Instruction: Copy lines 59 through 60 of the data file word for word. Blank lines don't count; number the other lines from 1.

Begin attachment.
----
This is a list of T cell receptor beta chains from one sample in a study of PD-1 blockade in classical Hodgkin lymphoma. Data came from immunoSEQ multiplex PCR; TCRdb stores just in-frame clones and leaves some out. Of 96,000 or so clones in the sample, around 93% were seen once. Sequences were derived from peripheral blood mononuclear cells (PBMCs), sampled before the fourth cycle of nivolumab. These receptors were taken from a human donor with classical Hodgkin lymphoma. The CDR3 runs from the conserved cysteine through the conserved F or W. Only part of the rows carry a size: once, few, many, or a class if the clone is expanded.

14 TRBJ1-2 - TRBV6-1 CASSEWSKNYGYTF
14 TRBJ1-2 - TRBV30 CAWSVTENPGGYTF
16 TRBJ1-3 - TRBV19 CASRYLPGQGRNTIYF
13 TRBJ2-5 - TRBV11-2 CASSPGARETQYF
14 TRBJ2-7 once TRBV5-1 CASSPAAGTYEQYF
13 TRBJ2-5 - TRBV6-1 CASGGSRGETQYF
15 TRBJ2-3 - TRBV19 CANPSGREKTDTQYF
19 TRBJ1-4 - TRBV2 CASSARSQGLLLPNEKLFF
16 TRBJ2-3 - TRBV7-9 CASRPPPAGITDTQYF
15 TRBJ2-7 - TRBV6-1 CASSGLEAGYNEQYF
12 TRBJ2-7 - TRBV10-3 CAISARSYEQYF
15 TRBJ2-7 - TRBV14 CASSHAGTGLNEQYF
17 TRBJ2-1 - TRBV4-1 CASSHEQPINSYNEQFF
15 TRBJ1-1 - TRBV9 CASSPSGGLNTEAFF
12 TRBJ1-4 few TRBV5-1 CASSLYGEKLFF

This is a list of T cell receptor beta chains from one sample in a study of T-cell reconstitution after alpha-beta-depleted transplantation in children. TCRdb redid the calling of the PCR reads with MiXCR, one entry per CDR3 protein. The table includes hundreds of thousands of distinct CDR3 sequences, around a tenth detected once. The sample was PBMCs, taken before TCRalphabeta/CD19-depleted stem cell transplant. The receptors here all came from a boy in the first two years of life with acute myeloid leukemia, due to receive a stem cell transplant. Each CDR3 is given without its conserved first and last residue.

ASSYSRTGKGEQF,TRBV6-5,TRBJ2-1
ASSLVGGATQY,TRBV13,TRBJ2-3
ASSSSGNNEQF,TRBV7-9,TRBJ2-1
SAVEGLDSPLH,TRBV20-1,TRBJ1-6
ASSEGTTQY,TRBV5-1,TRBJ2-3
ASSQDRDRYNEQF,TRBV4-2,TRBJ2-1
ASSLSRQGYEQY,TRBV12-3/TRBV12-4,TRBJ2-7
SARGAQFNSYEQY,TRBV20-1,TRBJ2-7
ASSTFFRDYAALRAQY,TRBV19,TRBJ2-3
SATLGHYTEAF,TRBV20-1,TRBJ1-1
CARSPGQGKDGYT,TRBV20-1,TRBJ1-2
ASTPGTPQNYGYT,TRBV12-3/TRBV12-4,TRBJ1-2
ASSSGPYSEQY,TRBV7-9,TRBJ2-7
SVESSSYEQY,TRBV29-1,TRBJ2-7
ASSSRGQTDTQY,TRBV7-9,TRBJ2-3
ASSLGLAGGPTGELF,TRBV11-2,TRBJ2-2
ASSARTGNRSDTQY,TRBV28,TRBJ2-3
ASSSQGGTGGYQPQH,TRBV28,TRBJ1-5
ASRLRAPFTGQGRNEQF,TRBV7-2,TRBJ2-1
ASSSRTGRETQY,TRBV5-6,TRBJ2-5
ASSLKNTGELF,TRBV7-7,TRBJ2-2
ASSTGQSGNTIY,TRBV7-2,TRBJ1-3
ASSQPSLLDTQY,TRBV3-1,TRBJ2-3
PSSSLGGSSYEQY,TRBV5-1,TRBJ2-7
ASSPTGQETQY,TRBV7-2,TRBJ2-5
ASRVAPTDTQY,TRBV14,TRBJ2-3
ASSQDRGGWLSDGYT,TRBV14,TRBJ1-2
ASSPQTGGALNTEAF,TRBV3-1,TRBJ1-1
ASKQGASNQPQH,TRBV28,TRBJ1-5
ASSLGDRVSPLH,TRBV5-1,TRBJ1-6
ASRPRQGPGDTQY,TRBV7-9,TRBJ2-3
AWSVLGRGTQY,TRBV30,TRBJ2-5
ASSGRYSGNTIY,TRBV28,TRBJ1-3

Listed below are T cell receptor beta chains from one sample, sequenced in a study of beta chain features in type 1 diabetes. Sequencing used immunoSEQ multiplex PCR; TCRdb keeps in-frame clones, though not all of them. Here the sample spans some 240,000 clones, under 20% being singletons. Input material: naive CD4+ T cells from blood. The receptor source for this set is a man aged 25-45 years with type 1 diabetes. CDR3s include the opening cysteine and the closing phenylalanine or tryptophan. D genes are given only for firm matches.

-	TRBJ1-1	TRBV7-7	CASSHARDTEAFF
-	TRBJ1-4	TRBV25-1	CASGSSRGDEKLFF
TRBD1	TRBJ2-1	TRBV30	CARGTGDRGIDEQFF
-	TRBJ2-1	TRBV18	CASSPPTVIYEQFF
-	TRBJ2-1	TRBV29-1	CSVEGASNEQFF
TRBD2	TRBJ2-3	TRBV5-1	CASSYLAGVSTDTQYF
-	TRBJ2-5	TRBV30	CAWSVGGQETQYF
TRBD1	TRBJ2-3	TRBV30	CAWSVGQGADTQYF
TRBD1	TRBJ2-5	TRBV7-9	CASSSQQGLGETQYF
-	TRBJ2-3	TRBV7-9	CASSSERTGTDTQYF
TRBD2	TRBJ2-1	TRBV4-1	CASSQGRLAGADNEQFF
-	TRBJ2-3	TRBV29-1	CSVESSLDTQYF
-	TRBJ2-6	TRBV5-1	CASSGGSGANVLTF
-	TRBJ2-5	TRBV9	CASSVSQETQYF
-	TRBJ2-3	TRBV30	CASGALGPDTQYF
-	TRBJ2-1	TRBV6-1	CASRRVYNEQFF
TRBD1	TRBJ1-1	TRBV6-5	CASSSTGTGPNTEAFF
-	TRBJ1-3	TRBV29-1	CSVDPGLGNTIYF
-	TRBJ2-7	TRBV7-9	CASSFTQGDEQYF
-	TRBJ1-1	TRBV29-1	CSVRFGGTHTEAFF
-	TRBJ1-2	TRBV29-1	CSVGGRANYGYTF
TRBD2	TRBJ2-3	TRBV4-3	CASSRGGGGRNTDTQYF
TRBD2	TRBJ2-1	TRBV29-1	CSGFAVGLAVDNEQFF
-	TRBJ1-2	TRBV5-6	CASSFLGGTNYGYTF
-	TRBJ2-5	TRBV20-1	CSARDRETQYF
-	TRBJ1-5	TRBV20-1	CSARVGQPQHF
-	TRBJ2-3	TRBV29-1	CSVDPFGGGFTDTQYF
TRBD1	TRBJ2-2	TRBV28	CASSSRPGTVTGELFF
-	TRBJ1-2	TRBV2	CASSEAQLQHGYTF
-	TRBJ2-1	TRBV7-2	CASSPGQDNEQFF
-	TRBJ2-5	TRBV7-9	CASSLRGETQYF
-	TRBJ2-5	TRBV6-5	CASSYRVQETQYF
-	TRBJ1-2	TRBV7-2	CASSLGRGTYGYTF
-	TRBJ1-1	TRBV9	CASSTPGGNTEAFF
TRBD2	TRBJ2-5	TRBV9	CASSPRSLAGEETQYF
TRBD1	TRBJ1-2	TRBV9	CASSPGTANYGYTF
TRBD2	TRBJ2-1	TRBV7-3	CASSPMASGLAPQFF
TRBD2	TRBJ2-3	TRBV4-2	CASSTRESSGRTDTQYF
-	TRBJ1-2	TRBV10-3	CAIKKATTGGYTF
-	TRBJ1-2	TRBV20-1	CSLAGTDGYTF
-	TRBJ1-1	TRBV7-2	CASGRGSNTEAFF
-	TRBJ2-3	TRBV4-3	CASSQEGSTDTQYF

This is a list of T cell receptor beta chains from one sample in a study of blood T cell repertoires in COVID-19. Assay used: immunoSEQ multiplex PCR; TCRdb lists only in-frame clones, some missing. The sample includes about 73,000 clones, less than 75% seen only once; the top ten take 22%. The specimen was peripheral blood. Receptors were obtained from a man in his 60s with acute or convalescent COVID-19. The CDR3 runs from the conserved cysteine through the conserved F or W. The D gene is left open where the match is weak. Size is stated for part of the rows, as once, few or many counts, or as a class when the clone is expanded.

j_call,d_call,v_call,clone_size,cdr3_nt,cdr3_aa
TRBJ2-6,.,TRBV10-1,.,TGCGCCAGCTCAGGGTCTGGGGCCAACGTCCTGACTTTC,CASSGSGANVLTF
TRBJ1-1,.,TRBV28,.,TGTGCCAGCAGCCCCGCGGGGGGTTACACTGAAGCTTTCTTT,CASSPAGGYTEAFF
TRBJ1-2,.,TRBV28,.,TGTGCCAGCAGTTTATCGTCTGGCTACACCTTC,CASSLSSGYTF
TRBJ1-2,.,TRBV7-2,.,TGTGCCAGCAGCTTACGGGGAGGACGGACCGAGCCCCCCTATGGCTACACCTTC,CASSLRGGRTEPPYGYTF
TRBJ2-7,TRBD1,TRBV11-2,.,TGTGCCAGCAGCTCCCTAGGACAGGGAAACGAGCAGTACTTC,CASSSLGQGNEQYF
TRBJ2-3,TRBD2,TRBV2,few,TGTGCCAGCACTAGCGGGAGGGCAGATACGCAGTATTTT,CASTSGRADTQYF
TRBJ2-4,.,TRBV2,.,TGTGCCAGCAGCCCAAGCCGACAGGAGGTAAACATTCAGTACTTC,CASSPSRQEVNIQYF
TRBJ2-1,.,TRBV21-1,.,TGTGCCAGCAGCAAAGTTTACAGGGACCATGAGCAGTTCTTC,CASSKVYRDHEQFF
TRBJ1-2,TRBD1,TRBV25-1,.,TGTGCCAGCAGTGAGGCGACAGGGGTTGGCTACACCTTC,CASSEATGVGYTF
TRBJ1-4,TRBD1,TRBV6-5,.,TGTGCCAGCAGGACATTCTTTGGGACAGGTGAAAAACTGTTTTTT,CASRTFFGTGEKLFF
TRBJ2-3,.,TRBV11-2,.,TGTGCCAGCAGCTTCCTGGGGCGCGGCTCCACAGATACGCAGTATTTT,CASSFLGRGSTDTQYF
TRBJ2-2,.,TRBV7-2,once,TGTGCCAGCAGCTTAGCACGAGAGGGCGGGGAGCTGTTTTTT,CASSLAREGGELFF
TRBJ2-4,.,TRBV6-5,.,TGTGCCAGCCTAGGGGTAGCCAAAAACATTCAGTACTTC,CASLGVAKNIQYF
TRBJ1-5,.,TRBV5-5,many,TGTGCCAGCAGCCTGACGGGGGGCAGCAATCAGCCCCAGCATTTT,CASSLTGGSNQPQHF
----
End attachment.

TRBD1	TRBJ2-3	TRBV30	CAWSVGQGADTQYF
TRBD1	TRBJ2-5	TRBV7-9	CASSSQQGLGETQYF